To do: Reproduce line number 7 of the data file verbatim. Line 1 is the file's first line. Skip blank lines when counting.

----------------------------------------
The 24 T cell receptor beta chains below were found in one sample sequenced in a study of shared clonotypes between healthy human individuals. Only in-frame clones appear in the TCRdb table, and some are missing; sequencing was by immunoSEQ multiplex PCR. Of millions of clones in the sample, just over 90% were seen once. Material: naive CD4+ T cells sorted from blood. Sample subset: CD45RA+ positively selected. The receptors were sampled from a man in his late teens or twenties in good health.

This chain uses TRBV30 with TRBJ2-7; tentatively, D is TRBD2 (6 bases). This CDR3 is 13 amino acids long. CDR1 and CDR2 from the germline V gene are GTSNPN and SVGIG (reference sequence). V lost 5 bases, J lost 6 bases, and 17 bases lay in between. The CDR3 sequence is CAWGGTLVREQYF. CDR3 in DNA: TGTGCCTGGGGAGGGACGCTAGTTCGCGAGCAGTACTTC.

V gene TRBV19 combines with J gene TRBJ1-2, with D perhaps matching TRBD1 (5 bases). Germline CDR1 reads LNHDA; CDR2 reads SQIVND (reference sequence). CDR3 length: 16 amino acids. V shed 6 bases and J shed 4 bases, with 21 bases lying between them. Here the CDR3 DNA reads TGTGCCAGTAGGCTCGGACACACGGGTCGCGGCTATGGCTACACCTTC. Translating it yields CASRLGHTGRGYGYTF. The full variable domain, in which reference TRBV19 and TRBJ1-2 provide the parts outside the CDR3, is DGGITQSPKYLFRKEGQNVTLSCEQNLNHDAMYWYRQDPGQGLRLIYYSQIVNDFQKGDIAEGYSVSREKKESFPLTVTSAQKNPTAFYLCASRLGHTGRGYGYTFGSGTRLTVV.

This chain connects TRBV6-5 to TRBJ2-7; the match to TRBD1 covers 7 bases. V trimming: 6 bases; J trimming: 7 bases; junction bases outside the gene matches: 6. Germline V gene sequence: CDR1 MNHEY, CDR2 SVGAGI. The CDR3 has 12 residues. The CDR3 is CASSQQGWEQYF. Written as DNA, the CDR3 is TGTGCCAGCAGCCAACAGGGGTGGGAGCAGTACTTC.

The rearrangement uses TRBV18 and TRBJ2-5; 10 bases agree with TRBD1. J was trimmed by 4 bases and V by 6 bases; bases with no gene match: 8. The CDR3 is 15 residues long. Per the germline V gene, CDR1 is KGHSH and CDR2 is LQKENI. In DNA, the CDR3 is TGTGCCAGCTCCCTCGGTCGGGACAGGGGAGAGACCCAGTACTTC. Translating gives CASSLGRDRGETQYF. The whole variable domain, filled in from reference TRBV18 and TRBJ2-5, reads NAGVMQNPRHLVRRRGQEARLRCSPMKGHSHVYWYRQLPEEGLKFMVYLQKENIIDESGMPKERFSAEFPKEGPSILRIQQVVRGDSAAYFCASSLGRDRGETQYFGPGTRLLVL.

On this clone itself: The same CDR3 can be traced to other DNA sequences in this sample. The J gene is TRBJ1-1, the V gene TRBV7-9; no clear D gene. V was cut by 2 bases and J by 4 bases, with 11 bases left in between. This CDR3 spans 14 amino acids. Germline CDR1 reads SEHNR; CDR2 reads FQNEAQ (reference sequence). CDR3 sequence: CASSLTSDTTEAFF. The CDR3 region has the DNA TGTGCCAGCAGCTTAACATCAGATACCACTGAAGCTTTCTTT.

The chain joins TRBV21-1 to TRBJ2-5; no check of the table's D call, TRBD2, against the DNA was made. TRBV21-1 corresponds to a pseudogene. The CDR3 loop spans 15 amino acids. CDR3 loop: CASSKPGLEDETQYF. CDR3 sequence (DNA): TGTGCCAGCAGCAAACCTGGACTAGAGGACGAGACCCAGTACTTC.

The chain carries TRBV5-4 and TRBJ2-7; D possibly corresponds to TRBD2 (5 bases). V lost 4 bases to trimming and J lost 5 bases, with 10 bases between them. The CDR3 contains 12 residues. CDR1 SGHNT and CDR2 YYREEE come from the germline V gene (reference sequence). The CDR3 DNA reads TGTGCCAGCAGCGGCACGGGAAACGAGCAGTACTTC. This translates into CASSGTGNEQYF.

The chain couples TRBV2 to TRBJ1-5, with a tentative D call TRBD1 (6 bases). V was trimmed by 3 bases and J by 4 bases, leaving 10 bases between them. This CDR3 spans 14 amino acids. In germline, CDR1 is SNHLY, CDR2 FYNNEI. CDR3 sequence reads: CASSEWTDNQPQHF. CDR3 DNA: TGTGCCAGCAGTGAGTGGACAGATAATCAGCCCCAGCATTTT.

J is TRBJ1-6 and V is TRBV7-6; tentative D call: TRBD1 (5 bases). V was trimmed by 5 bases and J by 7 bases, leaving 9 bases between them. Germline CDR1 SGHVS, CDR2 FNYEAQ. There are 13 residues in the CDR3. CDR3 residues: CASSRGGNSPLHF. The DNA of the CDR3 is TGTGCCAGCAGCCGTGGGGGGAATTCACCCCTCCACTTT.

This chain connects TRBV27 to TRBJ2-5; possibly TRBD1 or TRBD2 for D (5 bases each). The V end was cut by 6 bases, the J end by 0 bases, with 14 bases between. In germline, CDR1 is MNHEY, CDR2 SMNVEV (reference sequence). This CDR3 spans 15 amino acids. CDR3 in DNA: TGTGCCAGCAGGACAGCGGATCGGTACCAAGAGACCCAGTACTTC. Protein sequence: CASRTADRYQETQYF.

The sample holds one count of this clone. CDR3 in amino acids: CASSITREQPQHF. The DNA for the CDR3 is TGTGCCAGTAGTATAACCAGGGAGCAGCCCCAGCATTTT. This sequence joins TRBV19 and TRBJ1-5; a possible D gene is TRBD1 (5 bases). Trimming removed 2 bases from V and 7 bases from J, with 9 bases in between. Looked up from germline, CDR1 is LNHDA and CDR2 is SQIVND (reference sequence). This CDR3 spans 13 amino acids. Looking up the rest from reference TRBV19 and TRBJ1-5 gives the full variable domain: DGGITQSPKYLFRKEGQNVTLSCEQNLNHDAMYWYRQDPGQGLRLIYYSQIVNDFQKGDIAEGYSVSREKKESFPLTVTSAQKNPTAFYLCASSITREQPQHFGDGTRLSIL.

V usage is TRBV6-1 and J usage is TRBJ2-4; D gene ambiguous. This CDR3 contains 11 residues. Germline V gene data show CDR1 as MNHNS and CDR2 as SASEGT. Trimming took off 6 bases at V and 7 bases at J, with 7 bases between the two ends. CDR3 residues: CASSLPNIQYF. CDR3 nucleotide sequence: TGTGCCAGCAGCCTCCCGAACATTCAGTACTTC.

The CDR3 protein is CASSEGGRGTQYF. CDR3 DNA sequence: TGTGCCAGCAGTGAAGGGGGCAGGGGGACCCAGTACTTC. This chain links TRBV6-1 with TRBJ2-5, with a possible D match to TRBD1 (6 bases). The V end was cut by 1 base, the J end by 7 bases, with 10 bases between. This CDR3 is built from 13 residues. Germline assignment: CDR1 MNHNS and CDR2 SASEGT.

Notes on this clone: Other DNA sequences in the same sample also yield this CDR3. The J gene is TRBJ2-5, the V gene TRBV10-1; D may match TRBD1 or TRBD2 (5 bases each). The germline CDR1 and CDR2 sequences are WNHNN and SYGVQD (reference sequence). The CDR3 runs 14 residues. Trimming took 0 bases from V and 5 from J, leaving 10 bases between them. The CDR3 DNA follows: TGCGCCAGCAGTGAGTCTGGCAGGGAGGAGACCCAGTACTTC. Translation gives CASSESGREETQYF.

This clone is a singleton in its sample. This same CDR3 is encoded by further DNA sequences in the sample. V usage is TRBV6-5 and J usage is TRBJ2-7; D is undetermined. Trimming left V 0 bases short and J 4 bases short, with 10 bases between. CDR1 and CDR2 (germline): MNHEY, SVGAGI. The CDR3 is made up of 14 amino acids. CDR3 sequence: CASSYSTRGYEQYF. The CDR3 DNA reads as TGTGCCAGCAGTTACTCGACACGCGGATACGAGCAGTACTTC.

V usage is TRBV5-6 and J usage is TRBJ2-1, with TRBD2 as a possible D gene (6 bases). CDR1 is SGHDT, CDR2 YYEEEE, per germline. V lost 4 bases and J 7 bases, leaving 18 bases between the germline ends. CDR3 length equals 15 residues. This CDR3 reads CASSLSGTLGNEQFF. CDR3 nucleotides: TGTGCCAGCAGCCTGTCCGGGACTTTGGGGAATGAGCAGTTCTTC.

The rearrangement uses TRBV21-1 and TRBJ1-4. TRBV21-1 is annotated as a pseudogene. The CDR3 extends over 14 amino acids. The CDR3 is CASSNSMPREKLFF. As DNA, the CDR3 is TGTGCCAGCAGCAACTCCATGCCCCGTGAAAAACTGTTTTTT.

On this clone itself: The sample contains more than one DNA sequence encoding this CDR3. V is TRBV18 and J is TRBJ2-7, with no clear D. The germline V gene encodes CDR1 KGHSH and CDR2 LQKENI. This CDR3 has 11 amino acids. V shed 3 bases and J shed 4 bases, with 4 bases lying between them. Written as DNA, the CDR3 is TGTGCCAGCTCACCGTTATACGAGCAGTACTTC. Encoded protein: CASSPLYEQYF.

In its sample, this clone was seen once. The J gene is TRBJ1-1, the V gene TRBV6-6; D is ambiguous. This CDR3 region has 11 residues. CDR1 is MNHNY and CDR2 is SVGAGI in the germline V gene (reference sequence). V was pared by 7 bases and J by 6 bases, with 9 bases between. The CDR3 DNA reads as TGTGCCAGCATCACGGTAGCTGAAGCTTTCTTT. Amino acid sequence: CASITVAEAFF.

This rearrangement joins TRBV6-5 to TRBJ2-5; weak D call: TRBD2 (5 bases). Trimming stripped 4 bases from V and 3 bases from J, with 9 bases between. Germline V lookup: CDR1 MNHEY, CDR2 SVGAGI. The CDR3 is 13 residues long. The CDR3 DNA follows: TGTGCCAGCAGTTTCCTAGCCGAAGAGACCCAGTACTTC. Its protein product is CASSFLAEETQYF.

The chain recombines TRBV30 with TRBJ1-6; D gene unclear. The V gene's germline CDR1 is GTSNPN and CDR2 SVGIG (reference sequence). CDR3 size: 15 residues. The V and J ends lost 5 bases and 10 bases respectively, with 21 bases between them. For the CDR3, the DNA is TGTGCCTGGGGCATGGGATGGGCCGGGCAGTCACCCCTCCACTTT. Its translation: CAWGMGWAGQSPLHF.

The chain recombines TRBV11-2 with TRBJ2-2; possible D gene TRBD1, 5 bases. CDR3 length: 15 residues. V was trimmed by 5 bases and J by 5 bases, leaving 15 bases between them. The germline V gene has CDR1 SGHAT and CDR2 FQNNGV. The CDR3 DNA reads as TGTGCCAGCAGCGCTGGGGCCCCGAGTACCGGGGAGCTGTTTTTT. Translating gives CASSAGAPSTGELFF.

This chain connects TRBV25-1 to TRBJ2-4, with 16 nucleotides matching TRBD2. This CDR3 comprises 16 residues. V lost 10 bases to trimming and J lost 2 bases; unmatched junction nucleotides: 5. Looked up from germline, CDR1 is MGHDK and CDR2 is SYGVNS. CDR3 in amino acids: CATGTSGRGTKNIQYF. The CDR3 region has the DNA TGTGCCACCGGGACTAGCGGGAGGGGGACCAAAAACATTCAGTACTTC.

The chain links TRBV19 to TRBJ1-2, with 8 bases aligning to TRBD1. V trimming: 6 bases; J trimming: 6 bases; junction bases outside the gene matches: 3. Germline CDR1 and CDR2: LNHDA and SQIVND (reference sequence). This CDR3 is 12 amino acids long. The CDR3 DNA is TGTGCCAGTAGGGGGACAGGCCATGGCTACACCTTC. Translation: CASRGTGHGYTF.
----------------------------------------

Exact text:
The chain joins TRBV21-1 to TRBJ2-5; no check of the table's D call, TRBD2, against the DNA was made. TRBV21-1 corresponds to a pseudogene. The CDR3 loop spans 15 amino acids. CDR3 loop: CASSKPGLEDETQYF. CDR3 sequence (DNA): TGTGCCAGCAGCAAACCTGGACTAGAGGACGAGACCCAGTACTTC.